By: Terry Poland
DG Instructor, Transportation Development Group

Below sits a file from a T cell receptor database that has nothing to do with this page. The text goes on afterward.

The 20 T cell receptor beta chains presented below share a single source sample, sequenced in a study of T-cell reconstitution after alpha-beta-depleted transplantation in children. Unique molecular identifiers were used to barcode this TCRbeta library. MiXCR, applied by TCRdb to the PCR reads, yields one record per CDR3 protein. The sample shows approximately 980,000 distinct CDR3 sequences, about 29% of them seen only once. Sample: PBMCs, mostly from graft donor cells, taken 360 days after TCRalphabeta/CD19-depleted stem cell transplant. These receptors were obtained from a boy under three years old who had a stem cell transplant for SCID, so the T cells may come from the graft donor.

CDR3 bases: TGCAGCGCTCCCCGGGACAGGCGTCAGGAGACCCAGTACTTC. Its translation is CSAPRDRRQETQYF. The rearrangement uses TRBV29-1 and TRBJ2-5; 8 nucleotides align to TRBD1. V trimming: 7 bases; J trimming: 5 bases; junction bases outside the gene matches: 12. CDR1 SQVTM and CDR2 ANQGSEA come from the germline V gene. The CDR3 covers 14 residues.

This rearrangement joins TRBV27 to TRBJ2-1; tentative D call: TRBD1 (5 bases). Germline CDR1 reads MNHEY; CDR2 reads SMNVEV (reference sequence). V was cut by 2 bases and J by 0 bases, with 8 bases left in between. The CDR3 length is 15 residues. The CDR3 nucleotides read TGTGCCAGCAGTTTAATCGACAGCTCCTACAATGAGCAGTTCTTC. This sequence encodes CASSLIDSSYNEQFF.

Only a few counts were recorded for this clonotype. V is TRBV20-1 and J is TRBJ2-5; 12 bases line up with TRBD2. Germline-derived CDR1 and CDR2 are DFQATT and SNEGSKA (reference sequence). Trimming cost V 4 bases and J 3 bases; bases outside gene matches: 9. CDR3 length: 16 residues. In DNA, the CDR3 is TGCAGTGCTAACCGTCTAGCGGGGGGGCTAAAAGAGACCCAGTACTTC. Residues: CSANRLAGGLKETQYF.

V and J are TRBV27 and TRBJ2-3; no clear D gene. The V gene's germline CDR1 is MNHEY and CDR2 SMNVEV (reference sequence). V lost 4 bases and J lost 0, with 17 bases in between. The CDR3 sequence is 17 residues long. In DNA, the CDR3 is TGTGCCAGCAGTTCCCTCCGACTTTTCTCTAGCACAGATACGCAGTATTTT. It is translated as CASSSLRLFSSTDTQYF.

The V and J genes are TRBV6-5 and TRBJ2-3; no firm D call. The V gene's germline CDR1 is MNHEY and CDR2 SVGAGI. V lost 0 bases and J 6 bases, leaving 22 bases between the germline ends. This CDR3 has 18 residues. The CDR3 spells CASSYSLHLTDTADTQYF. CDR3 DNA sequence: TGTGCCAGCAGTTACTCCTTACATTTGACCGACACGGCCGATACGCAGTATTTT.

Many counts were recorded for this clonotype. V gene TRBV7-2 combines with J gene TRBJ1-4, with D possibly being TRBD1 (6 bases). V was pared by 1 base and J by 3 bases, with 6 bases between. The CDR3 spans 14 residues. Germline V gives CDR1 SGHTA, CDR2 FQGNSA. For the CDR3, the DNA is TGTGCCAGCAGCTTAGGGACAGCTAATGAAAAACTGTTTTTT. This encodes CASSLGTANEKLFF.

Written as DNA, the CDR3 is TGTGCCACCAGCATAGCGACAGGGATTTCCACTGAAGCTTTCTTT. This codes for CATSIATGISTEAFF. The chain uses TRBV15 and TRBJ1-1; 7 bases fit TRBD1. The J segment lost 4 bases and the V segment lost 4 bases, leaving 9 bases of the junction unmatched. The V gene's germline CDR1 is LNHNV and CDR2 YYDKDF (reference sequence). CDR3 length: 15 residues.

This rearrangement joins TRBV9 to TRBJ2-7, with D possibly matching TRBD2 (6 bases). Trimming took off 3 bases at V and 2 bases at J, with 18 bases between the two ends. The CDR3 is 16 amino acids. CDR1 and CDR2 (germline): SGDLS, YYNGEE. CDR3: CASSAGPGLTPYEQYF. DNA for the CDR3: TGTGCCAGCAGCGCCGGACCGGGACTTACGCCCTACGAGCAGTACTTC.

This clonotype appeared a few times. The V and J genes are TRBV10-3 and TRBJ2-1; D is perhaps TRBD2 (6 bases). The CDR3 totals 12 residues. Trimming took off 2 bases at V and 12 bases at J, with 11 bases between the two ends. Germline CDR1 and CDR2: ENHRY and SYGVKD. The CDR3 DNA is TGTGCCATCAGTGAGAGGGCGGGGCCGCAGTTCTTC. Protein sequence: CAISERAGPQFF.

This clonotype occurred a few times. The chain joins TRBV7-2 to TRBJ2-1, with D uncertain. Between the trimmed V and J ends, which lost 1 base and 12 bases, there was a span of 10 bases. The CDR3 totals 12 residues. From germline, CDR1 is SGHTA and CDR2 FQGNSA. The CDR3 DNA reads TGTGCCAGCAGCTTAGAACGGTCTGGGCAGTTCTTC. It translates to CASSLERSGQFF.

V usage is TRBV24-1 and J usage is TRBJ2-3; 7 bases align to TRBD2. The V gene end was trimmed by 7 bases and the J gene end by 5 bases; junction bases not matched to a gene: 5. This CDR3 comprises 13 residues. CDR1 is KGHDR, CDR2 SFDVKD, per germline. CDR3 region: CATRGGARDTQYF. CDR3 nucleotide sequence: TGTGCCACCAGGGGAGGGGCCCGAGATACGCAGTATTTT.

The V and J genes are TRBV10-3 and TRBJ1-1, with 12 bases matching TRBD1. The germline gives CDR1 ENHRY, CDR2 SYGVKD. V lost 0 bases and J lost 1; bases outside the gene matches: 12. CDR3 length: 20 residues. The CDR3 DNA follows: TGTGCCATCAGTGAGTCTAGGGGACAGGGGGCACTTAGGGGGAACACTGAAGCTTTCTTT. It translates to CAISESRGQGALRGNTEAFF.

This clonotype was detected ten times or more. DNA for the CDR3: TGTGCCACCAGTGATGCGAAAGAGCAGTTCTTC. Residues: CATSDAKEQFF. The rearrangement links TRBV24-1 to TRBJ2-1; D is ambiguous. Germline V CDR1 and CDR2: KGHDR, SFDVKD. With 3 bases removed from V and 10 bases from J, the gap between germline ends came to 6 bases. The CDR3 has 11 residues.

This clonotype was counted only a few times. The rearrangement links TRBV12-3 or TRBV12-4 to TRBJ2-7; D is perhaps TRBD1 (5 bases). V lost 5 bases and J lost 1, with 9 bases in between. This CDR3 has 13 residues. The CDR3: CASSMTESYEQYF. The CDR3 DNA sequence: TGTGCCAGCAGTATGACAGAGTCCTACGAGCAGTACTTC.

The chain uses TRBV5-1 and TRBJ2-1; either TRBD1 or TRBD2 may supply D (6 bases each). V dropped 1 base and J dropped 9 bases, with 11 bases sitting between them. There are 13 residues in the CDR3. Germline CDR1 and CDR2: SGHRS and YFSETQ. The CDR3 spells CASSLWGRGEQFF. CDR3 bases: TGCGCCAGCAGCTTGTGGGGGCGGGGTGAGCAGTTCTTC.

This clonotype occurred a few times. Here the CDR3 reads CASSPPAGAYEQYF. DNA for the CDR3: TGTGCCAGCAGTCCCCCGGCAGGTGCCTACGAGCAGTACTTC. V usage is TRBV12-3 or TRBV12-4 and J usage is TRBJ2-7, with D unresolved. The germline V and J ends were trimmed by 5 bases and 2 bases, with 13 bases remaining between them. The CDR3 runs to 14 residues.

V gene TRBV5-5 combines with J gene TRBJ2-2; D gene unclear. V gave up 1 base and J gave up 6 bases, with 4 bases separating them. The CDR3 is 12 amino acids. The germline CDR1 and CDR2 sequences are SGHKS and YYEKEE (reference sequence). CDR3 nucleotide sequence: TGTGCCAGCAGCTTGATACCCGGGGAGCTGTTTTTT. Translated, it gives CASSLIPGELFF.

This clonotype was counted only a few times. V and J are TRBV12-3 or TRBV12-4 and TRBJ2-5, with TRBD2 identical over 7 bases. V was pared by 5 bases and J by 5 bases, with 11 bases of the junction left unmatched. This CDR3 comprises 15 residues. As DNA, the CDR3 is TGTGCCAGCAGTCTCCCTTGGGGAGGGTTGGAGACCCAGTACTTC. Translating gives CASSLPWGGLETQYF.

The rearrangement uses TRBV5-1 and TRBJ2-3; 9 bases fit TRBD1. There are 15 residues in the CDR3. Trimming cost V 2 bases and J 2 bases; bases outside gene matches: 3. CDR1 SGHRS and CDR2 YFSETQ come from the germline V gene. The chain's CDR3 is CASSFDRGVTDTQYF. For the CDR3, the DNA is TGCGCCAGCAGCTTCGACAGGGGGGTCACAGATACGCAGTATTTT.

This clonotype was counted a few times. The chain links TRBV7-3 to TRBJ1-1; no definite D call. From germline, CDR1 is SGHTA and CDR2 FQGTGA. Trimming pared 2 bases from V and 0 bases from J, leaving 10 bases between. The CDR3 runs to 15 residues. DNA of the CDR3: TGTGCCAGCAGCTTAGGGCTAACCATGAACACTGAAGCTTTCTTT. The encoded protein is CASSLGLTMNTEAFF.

© 2019Recently, a good customer of ours sent a tech-support question regarding a Class-7, Radioactive Material shipment. When I explained to this freight forwarder that Yellow-III Radioactive Materials are considered to be “high-consequence” hazardous materials, and they require hazmat registration and an in-depth security plan, he replied, “I am leaning towards declining [the shipment].” I told him, “that’s my sentiment exactly.” As it turns out, I learned an old lesson again: there are exceptions to almost every rule. In this case, the hazmat registration requirement still applies to this radioactive shipment; however, the security planning aspect has a few loopholes (one of which was his radioactive package, since it did not meet the “highway route control quantity” definition in 49 CFR 173.403). The fact is that most hazmat shippers and carriers are somewhat familiar with the placarding requirements found in 49 CFR, 172.500 (subpart F). Essentially, the nine hazard classes and various divisions are divided up into two tables – appropriately named Table 1 & Table 2. The first contains materials considered to be of a “high-consequence” danger and the second everything else. Most important, Table-1 materials, such as High Explosives, Dangerous When Wet and Toxic by Inhalation, all mandate placarding trucks and containers carrying ANY amount. Table-2 only requires placards when an aggregate of more than 1,000 pounds is loaded at one time. But meeting these placarding requirements only scratches the surface. The real kicker with shipping such high-danger materials is “The Table-1 Trigger.” When a shipper or carrier, including freight forwarders and other intermediaries, handles materials from Table-1, it automatically triggers the requirement for DOT Hazmat Registration (per 49 CFR 107.601); and, in MOST cases, it also requires initiation of an in-depth security plan (per 49 CFR 172.800 – which includes most Table-1 materials and some other materials shipped in “large bulk quantities”). Along with the registration requirement are hefty fees – yearly; and with the additional security plan more costly hazmat employee training requirements. For small businesses and non-profits, this yearly fee is $250, for all others it is a whopping $2,575. In summary, the registration and fee requirement applies to anyone who transports or offers to transport ANY placarded item. The requirement to implement an in-depth security plan and train staff in the same applies to anyone who ships or transports any of the materials set forth in 49 CFR 172.800. So shippers and carriers need to think twice when determining their operating procedures for these hazardous materials. Our recommendation is to stay away from Table-1 and other high-consequence materials or get ready to pay the extra price tag. For more detailed information, see our Knowledge Base Article.